The problem with the expat vote
The Election Commission of Pakistan recently announced that in principal, it had agreed to franchise overseas Pakistanis by allowing them to participate in the electoral process. However, going through the minutes of the meeting conducted by Secretary ECP Mr Ishtiak Ahmad Khan, it’s quite clear that things are not as done and dusted as news reports have made out to seem.
Quite rightly, the ECP is still considering the most efficient and transparent way in which to conduct elections for overseas Pakistanis. Setting up voting booths in high commissions, embassies and consulates across the globe is quite an expensive option as many Pakistanis may not live close to one, and some countries/regions do not have representative offices at all. There is the obvious cost implication as well; securing and transporting ballots, reporting officers, party representatives, electoral staff etc, could yet make this exercise impractical.
Postal ballots could be another option, however, one does not have to be a keen follower of Pakistani politics to predict how quickly accusations of foul play will discredit the process and put the ECP on the back foot.
Who is an ‘overseas Pakistani’?
Does that include dual nationals as well? Do we include the long term foreign residents? From the minutes of the meeting conducted by the ECP, the Overseas Pakistanis Foundation (OPF) defined an overseas Pakistani as “a Pakistani citizen who has migrated to another country for work.” That definition, if applied narrowly, would exclude students, dual nationals and Pakistanis who have moved abroad to join their spouses etc.
What has been widely reported in the news is that only those overseas Pakistanis will be allowed to vote who hold a National Identity Card for Overseas Pakistanis (NICOP). This in itself is slightly problematic as voting is a right and not a privilege. A passport should suffice to prove ones identity. Dual nationals may not have an NICOP or may not want to pay the additional fees and go through the hassle for one. Those Pakistanis who hold a Computerised National Identity Card (CNIC), for example, would then have to pay an additional charge to get one. At a global level, the charges are not even uniform while some Pakistani representative offices are even contradicting the fee structure stated on the NADRA website. Perhaps most importantly, the ability to apply for a NICOP is not uniform across the globe, with some countries with larger Pakistani embassies or consulates offering better services than others.
What exactly will overseas Pakistanis be voting for?
Will they be voting in their constituency in Pakistan or for reserved seats in the National and Provincial Assemblies? If seats are reserved for overseas Pakistanis in the respective assemblies, would candidates be nominated from outside or within Pakistan? The practical problem here is obvious: If there are, say five seats reserved for overseas Pakistanis in the National Assembly, would the candidates then be expected to campaign in multiple countries? Would we have a situation where an overseas Pakistani based in Australia, could be voting for a candidate resident in Canada?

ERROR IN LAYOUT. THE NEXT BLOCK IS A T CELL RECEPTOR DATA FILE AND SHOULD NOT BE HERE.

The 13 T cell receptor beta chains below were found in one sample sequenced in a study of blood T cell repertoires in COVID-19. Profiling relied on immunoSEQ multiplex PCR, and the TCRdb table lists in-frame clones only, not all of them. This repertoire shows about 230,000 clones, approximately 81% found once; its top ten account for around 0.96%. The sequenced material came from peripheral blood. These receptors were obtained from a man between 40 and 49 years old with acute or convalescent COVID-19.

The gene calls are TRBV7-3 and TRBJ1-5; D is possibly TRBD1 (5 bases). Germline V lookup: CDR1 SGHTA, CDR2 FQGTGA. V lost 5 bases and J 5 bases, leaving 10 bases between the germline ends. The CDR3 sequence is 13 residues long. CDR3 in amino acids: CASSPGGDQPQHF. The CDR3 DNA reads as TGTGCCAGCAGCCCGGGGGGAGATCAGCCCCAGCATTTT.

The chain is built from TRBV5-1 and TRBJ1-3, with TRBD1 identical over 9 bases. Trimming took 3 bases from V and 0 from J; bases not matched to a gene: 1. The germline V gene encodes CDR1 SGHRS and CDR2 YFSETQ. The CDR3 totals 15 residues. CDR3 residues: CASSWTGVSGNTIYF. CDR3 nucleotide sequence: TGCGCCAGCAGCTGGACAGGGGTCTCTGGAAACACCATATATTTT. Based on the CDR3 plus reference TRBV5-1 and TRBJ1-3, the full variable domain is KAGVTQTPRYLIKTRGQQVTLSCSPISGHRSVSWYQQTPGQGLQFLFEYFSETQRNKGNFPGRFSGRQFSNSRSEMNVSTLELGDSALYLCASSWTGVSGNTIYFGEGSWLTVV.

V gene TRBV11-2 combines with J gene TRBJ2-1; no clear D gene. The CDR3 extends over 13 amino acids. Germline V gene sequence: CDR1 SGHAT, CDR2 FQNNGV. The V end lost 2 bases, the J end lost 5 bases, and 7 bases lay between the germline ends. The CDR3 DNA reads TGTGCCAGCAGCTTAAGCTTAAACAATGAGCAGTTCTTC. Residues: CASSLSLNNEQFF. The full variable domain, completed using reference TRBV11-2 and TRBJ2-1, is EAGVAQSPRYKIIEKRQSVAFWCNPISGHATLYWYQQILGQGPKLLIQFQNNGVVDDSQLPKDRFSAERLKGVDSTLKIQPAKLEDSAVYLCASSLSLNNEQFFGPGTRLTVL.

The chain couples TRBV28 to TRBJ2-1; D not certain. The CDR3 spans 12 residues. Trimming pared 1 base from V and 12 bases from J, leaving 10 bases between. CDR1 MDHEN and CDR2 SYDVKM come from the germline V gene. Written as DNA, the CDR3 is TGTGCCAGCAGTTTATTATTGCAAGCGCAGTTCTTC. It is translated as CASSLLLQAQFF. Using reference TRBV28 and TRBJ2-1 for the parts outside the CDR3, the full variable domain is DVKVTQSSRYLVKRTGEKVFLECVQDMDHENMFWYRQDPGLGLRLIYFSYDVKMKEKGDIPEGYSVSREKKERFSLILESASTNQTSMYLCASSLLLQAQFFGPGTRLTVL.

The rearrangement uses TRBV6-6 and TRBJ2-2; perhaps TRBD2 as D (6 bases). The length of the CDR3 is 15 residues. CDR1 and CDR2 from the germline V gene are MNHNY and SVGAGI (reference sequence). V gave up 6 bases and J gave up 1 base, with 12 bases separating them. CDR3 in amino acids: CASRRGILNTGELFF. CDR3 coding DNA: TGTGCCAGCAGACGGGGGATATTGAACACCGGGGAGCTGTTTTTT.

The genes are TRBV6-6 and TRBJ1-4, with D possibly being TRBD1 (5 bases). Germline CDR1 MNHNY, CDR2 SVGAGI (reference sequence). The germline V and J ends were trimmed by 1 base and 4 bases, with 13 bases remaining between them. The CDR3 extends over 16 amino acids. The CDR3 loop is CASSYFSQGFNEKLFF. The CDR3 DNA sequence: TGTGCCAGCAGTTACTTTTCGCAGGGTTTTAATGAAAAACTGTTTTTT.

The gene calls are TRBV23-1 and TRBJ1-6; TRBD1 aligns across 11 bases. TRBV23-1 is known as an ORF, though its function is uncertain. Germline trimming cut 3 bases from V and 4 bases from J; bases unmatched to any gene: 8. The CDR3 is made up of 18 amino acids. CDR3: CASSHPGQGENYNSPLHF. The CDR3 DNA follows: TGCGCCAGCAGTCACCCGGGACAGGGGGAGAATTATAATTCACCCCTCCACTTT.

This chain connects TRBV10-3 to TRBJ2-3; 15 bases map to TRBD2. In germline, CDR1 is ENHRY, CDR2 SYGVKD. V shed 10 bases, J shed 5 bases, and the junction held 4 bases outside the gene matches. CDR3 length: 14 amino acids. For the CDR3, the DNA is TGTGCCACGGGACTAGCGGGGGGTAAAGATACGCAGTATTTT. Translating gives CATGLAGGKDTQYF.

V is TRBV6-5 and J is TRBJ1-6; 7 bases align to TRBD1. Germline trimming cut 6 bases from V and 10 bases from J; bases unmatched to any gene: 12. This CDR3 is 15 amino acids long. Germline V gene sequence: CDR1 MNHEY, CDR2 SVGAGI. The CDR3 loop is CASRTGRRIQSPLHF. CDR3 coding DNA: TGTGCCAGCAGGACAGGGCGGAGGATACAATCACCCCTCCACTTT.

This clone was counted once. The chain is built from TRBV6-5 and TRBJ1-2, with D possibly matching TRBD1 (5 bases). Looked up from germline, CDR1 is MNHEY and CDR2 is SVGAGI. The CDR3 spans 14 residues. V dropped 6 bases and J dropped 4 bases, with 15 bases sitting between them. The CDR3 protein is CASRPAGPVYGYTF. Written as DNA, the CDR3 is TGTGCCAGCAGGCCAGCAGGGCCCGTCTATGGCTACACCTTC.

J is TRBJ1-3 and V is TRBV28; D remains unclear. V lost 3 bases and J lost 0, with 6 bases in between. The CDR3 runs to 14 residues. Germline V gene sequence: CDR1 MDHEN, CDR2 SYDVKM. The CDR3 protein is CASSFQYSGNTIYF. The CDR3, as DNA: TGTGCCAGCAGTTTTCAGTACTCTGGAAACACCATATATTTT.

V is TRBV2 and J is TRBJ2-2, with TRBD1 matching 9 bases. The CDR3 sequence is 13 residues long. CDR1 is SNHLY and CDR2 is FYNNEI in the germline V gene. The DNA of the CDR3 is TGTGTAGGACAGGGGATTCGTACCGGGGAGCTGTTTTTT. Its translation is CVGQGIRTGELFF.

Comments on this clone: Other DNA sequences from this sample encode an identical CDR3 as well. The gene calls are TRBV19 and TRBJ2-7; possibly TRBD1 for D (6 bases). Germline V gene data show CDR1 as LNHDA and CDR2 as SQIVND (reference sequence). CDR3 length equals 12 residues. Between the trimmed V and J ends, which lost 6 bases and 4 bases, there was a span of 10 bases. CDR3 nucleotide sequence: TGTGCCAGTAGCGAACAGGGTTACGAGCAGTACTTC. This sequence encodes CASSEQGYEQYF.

What if an overseas Pakistani wants to put his name forward as a candidate, but his/her local Pakistani community is small fraction of the region or countries that constitute his constituency? If the candidates are based in Pakistan, would overseas Pakistanis even have the opportunity to interact with them? Would this not give an advantage to the bigger parties whose candidates are more mobile?
The biggest challenge for overseas Pakistanis and their right to vote will come from the Middle East. With a large number of Pakistanis working throughout the region where political activities are restricted, it may be infeasible for voting to take place. The UAE, Saudi Arabia and Bahrain, for example, given the current climate in the region, are unlikely to allow large swaths of overseas workers heading for polls, even if they are for a foreign election. It will also be nearly impossible for potential candidates to campaign or hold rallies in the region. The ECP seems to have recognized this problem, and notes that some form of agreement will have to be reached with these countries.
While Western countries arrange postal ballots for their citizens in the Middle East, we shouldn’t be naive in our expectations, and expect Arab governments to set different rules for Pakistani citizens.
Apart from the challenges above, the ECP also notes that amendments would have to be made in laws and regulations to allow overseas Pakistanis to vote. Given that a committee on allowing overseas voting was constituted way back in 1997 and the current government announced its intention to make the requisite changes in June 2008, there remains many challenges -procedural, practical and legal for the ECP.
Will the process be completed in time for the next election?
While any step that allows greater participation should be welcomed, we must try and ensure that the ability to participate is not skewed to certain countries or regions, while excluding others. Hopefully, the prerequisite for participation will not be rigid and narrow, allowing a large number of overseas Pakistanis to exercise their right to vote.
The views expressed by the writer and the reader comments do not necessarily reflect the views and policies of The Express Tribune.